“I want to call attention to the way parents use social media, because the oversharing is a relatively new phenomenon, but I try to do with some humor,” B said. “I know that just about every type of person is capable of (and does) overshare on sites like Facebook, but I focus on parents because there’s so much to discuss. It’s also a niche that I can personally relate to. I’m 30 years old, many of my friends have kids, and I myself hope to have kids in the coming years, so I think about the kind of parent I’d like to be both online and off. It’s fascinating to me that parents are willing to expose so much of their lives and their kids’ lives on Facebook.”
The blog takes Facebook screen shot submissions from all walks of life and from people all over the world who think that sharing has gone too far, especially when the posts show your labor and delivery photos or infant feces.
“I think there are various degrees of overshare,” B said. “It could just be the frequency that a person shares information about their kid. Anything sitting in a toilet bowl or a diaper is decidedly overshare. The most popular category on the blog is about something I call ‘mommyjacking,’ which is when a parent hijacks a friend’s status update as a way to talk about their own child. I have hundreds of those submissions, and I think that reflects that so-called self-absorbed attitude some parents are criticized for having these days.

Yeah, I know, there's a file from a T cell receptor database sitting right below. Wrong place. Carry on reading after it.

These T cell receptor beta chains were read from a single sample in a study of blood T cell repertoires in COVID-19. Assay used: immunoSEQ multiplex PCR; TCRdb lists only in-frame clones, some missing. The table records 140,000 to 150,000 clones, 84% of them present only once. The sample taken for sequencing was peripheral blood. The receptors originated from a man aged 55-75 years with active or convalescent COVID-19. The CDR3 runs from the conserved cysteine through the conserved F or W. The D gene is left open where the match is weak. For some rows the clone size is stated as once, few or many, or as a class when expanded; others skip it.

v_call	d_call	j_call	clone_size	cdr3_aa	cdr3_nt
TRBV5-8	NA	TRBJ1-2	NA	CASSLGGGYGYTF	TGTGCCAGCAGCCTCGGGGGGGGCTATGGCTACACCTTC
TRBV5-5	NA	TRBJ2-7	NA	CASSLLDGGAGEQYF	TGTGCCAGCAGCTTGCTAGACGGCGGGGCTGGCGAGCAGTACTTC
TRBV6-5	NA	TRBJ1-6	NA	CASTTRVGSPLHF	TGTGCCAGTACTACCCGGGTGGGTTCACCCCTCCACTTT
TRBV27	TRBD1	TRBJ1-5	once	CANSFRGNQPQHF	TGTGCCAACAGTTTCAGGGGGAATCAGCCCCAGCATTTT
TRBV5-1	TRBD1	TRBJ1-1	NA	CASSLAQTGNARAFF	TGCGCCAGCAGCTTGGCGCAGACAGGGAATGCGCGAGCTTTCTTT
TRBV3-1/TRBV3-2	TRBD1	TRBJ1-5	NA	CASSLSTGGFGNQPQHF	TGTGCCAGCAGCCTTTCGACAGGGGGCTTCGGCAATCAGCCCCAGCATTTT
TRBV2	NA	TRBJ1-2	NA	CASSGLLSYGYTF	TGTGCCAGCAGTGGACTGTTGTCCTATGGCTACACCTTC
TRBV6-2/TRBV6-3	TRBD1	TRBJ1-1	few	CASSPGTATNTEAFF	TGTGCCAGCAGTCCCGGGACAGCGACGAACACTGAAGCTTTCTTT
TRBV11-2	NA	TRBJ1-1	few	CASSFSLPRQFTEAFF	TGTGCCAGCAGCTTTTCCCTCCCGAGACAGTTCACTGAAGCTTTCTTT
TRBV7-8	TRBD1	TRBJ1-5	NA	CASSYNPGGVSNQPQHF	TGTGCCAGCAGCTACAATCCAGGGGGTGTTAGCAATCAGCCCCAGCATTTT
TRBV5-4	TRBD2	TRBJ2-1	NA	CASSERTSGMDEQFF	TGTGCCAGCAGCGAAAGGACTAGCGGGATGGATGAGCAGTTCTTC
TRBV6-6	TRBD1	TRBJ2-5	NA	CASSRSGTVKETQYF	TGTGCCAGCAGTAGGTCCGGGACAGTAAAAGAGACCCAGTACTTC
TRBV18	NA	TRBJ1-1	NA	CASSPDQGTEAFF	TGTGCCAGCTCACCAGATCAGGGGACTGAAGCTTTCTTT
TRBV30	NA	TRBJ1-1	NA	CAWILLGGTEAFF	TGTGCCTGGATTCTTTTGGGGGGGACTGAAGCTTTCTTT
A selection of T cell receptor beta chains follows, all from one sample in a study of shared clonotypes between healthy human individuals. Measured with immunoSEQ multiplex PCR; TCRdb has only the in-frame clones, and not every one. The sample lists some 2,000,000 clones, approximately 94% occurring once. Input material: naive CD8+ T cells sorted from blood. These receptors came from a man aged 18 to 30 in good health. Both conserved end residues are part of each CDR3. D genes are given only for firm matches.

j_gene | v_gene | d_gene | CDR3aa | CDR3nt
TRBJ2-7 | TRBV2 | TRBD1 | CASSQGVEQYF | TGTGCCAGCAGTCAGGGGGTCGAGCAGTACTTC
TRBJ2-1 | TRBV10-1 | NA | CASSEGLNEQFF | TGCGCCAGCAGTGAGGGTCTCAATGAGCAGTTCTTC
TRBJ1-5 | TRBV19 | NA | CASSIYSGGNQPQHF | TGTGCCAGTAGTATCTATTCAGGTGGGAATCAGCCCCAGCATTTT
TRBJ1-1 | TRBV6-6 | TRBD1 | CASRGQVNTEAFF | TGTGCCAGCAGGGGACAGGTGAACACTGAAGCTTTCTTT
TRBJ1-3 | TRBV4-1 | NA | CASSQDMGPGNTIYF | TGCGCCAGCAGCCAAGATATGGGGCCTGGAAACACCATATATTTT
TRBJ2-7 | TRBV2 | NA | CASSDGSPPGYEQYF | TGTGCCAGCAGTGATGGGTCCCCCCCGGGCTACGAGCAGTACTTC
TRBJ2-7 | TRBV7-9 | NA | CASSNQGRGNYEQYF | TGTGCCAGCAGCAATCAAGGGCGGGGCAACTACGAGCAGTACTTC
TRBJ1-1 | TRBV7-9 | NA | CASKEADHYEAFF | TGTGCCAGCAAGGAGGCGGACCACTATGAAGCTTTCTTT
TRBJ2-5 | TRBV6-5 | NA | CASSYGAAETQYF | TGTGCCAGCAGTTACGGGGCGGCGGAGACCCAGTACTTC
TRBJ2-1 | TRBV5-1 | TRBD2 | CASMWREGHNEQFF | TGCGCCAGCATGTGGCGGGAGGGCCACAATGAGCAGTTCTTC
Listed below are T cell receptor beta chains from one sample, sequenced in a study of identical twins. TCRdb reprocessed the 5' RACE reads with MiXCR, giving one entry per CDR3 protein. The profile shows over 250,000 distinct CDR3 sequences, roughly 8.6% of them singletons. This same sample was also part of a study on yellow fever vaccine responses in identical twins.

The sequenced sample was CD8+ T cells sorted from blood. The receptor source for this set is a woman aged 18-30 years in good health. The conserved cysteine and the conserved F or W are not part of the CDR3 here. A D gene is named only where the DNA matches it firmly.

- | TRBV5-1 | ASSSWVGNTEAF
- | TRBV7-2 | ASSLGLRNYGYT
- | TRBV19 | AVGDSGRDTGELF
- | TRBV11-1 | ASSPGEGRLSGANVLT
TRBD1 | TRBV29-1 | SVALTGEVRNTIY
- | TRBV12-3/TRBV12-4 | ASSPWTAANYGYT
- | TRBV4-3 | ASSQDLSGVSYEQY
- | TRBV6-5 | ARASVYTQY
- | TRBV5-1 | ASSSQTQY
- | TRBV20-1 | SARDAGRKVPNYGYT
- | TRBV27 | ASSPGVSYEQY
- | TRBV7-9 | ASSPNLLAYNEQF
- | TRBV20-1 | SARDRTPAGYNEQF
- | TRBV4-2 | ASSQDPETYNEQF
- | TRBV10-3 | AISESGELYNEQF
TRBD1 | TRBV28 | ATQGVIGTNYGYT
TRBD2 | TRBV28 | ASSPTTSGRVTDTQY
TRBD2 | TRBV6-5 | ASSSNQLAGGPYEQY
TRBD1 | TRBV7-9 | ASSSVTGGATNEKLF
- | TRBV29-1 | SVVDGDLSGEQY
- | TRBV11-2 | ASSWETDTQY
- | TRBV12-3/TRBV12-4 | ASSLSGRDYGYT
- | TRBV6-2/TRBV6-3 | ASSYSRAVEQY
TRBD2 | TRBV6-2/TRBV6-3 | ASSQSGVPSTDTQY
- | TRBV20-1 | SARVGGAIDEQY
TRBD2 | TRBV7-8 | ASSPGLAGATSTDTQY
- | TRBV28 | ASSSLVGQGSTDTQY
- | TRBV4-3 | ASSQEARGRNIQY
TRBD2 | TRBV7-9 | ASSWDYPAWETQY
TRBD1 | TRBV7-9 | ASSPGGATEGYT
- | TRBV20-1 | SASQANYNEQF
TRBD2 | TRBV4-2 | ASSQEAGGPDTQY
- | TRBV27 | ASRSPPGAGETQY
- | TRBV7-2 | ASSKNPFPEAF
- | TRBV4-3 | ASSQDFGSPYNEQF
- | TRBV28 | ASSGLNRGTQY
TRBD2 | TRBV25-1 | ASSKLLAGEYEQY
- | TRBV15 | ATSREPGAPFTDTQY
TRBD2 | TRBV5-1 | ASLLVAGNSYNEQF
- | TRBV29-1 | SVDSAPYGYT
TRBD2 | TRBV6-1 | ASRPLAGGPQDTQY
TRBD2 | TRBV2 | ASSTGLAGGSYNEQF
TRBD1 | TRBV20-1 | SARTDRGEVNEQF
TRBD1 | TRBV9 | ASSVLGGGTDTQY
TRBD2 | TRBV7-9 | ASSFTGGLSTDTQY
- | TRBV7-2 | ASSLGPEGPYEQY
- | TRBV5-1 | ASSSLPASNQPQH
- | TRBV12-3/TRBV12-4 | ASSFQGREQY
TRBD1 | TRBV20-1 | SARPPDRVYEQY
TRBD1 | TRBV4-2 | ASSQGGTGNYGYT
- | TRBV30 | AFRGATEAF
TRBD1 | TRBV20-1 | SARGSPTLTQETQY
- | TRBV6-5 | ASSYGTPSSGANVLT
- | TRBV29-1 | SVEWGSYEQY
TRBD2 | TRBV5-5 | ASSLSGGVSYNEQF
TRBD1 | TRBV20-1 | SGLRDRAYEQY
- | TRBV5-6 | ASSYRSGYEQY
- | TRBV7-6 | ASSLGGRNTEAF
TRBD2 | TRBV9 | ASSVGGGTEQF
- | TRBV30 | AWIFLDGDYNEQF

Note to self: I’m totally guilty of mommyjacking. I need to be mindful of that and offer my profuse apologies to those I’ve offended. So, as parents where do we draw the line between sharing and oversharing?
“Generally, I recommend that people stop to think about what they’re posting before they hit publish,” the blog’s author said. “Just taking that extra second to ask yourself, ‘Do my friends even *want* to see what my placenta looks like?’ or, ‘Do they really need to know all 204 words that little Nevaeh says at the impossible age of five months?’ could prevent you from crossing that overshare line. I think most people welcome seeing adorable pictures of their friends’ kids in limited quantities, but maybe not dozens every day. If you treat Facebook like a diary or a baby journal, you’re probably oversharing.”
Read the complete STFU, Parents interview transcript.
In the long run, if the worst thing you do as a parent is oversharing your love for your child, you’re probably doing a pretty good job. It might mean that you need to diversify your interests or filter what you decide to share, but it means you are an active participant in your child’s life. And there’s nothing faux pas about that.
In my next columns, I will talk to psychologists about how parents can maintain their identity and sense of self, even when their lives and priorities change. I’ll also explore how to maintain friendships between parents and people without children.
-Elise Rambaud Marrion @emarrion_cmn
Illustration: A screen capture from STFU, Parents